How to build and release a digital by default service in 12 weeks

I’m the Product Manager for the Power of Attorney (POA) refunds service for the Office of the Public Guardian (OPG). My team and I built a digital and assisted digital service (no paper version) to meet a need that hadn’t previously existed. We passed alpha and beta Service Standard assessments and launched to the public in only 12 weeks. Find out what challenges we faced, how we were able to build a high quality user-centred service in such a short period of time, and what I learned from the experience.

Why the service was needed so quickly

Here at the OPG we can’t make any profit from fees paid for POA applications, so the amount received each year must be equal to the cost of processing the applications. The fees are adjusted annually based on predictions of submitted applications and between 2013-17 the amount received in fees exceeded our processing costs.

Late last year a team was set up to build a brand new service to allow users to apply for a refund, with a case management application to process and approve or reject claims.

The challenges we faced

In MOJ Digital & Technology we take a user-centred approach to service design. With the refunds service we had a number of challenges to overcome to ensure it met users’ needs:

  • Our data is not always accurate

People tend not to update their details with us which meant we couldn’t refund applicants directly.

  • We had a tight deadline

We were initially asked to deliver the service in a matter of weeks, which put huge pressure on everyone and we quickly discovered would not be possible if we wanted to create a quality service for our users.

  • We couldn't be co-located

We had to quickly form a team with the correct skill set which ended up working across 3 sites: London, Birmingham and Nottingham.

  • There was a ministerial reshuffle

We had to balance business needs with user needs while the ministers in charge were changing.

  • It was a sensitive project

We had to be sensitive in our approach to user research. We also had a limited and specific user group (POA applicants between 2013-2017), which made our research trickier.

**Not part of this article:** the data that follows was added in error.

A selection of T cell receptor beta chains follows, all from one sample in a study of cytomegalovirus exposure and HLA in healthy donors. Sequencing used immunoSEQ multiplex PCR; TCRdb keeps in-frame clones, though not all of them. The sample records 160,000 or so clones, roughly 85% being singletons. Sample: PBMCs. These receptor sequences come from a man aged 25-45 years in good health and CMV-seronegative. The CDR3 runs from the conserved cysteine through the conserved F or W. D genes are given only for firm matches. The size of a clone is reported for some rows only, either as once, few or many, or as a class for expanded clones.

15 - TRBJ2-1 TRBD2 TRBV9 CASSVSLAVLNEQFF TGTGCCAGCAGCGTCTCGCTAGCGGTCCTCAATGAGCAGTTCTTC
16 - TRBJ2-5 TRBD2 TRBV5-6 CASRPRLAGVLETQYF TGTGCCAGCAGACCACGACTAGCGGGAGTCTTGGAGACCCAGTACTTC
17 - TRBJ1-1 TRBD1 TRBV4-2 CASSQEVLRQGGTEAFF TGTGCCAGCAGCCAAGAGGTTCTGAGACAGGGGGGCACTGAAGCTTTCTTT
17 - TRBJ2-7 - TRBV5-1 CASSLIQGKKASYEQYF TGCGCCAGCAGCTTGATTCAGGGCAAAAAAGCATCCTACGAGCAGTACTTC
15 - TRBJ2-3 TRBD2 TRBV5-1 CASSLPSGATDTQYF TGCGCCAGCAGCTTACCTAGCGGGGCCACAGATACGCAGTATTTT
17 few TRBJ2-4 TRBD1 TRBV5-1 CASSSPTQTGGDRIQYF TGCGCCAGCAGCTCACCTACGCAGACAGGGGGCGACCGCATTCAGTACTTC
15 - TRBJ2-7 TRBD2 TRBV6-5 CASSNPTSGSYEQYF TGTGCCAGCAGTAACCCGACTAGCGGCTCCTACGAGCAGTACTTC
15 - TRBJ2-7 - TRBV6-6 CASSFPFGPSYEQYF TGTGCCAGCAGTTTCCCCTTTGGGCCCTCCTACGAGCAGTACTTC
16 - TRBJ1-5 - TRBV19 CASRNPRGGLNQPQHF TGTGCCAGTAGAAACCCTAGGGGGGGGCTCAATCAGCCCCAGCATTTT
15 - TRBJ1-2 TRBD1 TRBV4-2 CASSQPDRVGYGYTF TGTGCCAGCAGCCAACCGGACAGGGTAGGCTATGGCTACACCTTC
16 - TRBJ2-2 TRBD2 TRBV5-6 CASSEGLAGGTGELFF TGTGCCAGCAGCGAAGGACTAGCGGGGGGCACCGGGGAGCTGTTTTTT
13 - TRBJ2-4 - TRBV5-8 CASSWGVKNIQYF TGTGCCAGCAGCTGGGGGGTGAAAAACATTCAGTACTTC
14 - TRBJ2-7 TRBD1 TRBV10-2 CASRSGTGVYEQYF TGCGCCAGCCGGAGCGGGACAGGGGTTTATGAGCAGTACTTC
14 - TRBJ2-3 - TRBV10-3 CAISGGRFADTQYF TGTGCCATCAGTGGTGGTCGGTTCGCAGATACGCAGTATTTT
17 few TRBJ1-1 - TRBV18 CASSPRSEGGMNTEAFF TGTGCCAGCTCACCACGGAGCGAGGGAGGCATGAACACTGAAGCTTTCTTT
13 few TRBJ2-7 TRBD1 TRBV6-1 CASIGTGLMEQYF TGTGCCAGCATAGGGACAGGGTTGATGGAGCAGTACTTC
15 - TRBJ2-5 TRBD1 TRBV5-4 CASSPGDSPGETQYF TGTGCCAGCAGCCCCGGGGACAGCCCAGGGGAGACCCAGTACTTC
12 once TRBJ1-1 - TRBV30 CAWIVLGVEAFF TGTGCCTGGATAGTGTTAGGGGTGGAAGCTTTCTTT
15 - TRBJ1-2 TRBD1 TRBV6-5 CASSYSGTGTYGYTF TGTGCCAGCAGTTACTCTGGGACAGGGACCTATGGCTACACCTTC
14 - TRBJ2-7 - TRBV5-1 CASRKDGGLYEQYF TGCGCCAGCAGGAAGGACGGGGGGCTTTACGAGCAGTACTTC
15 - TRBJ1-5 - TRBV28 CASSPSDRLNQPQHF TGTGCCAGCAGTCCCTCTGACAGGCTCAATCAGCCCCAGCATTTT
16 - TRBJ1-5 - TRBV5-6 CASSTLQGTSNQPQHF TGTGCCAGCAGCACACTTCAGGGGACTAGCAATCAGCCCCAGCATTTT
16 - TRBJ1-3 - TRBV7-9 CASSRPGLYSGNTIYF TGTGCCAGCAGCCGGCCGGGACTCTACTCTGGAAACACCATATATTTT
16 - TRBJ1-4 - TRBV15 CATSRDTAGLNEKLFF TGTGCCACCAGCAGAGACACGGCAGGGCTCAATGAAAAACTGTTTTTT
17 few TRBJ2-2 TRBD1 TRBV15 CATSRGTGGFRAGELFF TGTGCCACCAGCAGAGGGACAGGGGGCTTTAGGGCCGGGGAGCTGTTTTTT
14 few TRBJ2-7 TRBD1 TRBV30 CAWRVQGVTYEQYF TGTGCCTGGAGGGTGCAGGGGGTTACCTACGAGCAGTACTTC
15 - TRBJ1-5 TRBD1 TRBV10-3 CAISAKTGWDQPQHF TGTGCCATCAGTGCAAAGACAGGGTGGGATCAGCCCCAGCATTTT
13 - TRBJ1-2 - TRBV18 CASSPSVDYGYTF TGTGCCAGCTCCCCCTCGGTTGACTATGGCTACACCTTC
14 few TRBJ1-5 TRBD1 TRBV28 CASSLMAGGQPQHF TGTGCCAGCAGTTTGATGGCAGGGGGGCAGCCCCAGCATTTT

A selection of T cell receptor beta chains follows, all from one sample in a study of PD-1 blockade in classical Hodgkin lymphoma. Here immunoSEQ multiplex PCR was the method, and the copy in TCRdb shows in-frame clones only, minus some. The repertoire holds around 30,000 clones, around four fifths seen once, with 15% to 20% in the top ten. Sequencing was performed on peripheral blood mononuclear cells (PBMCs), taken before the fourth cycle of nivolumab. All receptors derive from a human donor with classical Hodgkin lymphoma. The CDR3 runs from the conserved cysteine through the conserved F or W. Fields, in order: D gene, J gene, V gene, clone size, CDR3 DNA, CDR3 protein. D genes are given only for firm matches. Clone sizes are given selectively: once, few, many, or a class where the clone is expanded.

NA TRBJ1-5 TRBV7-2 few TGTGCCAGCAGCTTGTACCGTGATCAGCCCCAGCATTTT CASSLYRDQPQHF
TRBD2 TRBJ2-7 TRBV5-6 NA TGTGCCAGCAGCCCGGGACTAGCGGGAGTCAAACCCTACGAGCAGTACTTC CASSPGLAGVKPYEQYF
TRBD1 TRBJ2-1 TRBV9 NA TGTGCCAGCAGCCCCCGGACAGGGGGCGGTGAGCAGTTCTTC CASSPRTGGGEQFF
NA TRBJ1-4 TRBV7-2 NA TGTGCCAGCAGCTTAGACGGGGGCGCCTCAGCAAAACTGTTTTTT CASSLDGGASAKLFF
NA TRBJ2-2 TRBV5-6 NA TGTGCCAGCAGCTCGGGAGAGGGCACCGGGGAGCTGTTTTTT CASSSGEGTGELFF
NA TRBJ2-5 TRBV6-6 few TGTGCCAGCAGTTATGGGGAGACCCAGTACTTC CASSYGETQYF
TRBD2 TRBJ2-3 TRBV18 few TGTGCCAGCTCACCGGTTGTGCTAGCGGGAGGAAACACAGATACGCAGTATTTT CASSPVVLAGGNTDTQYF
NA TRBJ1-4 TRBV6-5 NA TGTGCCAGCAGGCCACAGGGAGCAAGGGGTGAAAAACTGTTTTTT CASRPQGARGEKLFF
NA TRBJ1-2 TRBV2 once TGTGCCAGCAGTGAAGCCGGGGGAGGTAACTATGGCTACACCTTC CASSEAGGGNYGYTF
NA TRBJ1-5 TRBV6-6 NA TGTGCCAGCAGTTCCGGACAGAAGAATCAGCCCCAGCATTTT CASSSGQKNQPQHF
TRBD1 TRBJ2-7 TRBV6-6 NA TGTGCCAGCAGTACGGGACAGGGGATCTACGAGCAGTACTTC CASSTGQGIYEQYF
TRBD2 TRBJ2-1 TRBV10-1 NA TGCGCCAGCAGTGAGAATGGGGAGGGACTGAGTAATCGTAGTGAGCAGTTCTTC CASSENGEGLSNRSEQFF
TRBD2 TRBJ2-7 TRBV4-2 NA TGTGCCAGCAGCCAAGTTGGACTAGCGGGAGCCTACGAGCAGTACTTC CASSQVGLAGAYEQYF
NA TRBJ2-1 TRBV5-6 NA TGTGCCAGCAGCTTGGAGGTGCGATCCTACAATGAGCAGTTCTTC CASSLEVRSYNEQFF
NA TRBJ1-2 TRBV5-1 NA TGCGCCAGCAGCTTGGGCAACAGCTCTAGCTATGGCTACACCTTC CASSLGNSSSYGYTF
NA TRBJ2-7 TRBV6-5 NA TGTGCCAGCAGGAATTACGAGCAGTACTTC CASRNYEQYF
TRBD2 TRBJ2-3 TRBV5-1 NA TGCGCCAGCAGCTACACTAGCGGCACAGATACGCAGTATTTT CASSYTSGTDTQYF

How we achieved it and what I’ve learned from the experience

I learned so much from building this service! Here are a few of my top tips:

  • Be bold with stakeholders

First be pragmatic and realistic with what you can achieve and in what time frame, then be bold in presenting that to stakeholders (and sometimes the rest of the team), clearly outlining the pros and cons of all options. We set a clear mission statement with measurable Key Performance Indicators (KPIs), which helped to support our plan and provide evidence to back up our decisions with stakeholders and in assessments.

  • Know your users

We all work with the user at the heart of what we do, but it’s too important not to mention. For every challenge faced, user research and evidence were key to achieving the best outcome and value for all users and stakeholders.

My team focused on the users applying for refunds first and this is what we took to the alpha assessment. Plans for the caseworker user came later. We chose to do it this way because until we had applications coming through the casework user didn’t yet exist as this was a completely new service, and with such limited time we wanted to make sure we didn’t stray off course due to lack of relevant knowledge or incorrect assumptions.

  • Plan your research

During private beta we started building the case management application while iterating the front-end, so we needed to create a solid research plan to stay focused on the different needs.

We achieved this by splitting our fortnightly sprints in two: testing, researching and accepting applications in the first week and then suspending submissions to concentrate on testing, researching and processing applications the second. This was key to us being able to build the service so quickly while ensuring it met user needs.

  • Build services not form fillers

End to end services help internal and external users achieve their goals more efficiently.

  • Find a way to relax!

I took up yoga while building the service and it really helped me to focus while I was at work, and switch off as soon as I left. Find a hobby or activity to help you achieve this too! You’ll be amazed at how much more focused and effective you can be.

5 weeks and going strong…

The service has now been available for five weeks and has already received over 100k applications with 92.6% user satisfaction and an 80.2% completion rate.

The Government Digital Service (GDS) are using us as an example of best practice in their Service Standards training. They said in our assessment report: ‘the service team are developing the service using an exemplary agile service design approach’. I am particularly proud of this and of my team for everyone’s hard work to make this service so successful.

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